The first problem with Lynn’s assurances, however, was that this very same strategy and his speech to introduce it provided one more piece of the militarization puzzle. In his speech, he noted that the new DoD strategy would treat “cyberspace as an operational domain, like land, air, sea, and space. Treating cyberspace as a domain means that the military needs to operate and defend its networks, and to organize, train, and equip our forces to perform cyber missions”–i.e. “giv[ing] a military character to” it, “equip[ping][it] with military forces and defenses” and “adapt[ing][it] for military use.” While assuring listeners that DoD did not intend to militarize cyberspace, he all but used the dictionary definition of “militarize” in describing the intent of the new strategy.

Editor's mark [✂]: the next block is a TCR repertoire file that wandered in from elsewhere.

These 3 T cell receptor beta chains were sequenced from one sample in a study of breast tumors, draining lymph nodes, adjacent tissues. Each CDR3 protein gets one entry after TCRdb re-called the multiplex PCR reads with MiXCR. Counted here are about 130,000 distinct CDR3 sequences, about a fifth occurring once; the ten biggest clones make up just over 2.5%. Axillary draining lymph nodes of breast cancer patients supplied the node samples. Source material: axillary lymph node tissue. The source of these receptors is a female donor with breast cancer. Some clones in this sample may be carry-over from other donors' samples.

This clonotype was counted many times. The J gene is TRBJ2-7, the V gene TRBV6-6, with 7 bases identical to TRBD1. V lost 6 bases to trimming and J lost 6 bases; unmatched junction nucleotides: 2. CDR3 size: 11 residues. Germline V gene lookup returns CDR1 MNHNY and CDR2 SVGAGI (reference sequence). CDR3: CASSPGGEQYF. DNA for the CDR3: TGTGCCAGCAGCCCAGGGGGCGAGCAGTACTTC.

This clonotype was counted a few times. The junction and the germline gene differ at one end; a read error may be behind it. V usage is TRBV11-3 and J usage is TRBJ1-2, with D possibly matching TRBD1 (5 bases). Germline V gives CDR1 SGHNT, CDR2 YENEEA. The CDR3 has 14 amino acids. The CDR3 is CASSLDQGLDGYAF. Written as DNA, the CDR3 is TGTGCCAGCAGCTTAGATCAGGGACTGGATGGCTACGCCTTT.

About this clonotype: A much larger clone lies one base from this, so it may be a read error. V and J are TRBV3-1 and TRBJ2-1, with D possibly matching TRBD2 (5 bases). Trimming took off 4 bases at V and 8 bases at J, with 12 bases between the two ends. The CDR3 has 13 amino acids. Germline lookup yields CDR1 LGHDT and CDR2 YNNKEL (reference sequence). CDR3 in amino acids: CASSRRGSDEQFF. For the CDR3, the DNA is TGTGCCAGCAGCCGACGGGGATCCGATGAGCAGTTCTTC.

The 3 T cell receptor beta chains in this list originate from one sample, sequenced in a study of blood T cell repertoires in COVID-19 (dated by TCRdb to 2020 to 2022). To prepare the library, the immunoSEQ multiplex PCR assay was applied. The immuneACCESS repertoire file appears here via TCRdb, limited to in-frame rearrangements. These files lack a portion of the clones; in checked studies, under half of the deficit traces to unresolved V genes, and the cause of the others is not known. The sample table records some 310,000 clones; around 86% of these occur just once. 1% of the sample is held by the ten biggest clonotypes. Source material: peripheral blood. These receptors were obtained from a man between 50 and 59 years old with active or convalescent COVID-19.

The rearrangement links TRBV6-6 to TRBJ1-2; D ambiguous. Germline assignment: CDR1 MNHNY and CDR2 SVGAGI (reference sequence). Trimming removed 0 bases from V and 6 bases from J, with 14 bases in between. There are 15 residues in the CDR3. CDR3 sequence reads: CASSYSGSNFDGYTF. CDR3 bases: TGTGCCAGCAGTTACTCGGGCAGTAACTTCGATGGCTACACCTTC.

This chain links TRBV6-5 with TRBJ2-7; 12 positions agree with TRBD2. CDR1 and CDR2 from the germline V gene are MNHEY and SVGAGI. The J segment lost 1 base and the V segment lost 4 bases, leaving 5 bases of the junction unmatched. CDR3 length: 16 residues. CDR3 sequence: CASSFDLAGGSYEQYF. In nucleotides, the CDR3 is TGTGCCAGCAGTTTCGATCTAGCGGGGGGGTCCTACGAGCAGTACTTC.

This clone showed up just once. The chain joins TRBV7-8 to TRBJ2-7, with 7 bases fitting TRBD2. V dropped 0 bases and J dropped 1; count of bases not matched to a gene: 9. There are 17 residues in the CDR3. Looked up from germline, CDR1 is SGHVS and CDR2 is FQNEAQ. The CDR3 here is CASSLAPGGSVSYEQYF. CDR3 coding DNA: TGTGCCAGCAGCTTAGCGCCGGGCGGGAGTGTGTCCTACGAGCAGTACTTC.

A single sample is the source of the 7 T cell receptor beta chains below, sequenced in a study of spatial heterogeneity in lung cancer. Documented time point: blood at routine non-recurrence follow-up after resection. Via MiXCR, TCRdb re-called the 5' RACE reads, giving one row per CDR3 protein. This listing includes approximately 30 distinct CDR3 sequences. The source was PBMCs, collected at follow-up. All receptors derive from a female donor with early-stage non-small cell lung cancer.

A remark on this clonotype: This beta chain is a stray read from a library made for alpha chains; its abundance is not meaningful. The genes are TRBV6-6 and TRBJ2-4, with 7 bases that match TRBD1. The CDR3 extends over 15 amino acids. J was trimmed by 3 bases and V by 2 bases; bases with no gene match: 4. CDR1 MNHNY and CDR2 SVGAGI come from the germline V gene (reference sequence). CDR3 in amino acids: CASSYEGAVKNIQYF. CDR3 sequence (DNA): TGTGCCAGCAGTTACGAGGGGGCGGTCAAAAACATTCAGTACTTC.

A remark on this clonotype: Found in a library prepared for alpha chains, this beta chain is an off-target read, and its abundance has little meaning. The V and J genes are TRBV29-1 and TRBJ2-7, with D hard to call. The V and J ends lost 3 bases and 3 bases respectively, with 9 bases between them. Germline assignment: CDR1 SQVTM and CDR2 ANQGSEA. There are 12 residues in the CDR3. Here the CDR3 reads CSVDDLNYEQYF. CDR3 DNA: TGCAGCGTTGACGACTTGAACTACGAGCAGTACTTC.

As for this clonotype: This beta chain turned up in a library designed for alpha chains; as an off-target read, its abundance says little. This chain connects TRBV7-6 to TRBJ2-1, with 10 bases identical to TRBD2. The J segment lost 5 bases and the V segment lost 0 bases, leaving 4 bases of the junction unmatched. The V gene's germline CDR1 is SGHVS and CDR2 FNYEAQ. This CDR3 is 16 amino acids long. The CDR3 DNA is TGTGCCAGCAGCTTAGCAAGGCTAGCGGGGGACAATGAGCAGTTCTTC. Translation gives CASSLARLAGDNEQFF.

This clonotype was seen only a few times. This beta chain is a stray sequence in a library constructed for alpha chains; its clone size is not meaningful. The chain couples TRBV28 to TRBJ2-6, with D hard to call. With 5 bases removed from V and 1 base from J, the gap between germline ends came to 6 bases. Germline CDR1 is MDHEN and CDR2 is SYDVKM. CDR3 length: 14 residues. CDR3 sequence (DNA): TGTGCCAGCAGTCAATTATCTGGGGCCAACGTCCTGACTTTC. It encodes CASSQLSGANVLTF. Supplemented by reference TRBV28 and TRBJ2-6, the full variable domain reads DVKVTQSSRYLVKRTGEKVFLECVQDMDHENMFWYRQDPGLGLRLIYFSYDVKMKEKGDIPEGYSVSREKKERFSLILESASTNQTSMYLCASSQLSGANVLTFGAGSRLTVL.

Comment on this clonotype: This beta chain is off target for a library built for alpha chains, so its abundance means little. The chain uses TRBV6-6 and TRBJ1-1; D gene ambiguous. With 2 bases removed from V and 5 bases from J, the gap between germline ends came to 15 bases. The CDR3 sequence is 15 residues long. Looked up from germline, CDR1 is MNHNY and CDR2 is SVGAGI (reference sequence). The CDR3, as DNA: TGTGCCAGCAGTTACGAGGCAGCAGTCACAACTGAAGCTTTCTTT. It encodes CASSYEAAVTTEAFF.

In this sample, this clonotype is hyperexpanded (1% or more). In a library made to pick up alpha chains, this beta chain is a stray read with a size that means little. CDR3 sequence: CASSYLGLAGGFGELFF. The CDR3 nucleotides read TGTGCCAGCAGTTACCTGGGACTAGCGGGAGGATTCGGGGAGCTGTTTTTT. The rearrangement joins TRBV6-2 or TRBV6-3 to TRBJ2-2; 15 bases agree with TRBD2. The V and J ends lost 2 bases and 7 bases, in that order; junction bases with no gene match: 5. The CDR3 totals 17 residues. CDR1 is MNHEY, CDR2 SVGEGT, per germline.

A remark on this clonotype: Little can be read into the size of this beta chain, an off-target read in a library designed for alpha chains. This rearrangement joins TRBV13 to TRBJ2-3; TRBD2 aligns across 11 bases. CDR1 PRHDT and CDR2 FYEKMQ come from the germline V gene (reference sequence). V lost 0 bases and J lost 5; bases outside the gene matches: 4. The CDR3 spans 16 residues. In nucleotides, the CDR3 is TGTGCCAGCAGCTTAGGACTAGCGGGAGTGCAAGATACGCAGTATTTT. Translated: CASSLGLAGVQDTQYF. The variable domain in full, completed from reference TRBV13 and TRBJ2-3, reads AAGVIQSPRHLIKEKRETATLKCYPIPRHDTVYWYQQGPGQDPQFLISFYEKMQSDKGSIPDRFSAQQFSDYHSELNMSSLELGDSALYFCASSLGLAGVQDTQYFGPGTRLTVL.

The second problem was that the speech and strategy did not address the other aspects of cyberspace militarization that we knew had already taken place by July 2011. The creation of a dedicated military command certainly constitutes “equip[ping][it] with military forces and defenses.” We also already knew that these military cyber forces would have an offensive as well as defensive mission–i.e. that they were “adapt[ing][cyberspace] for military use.” But as I noted at the time, neither the DoD strategy nor Lynn’s speech addressed the issue of how our military cyber forces would be used offensively, making the strategy both disingenuous as a PR document and incomplete as a strategy document.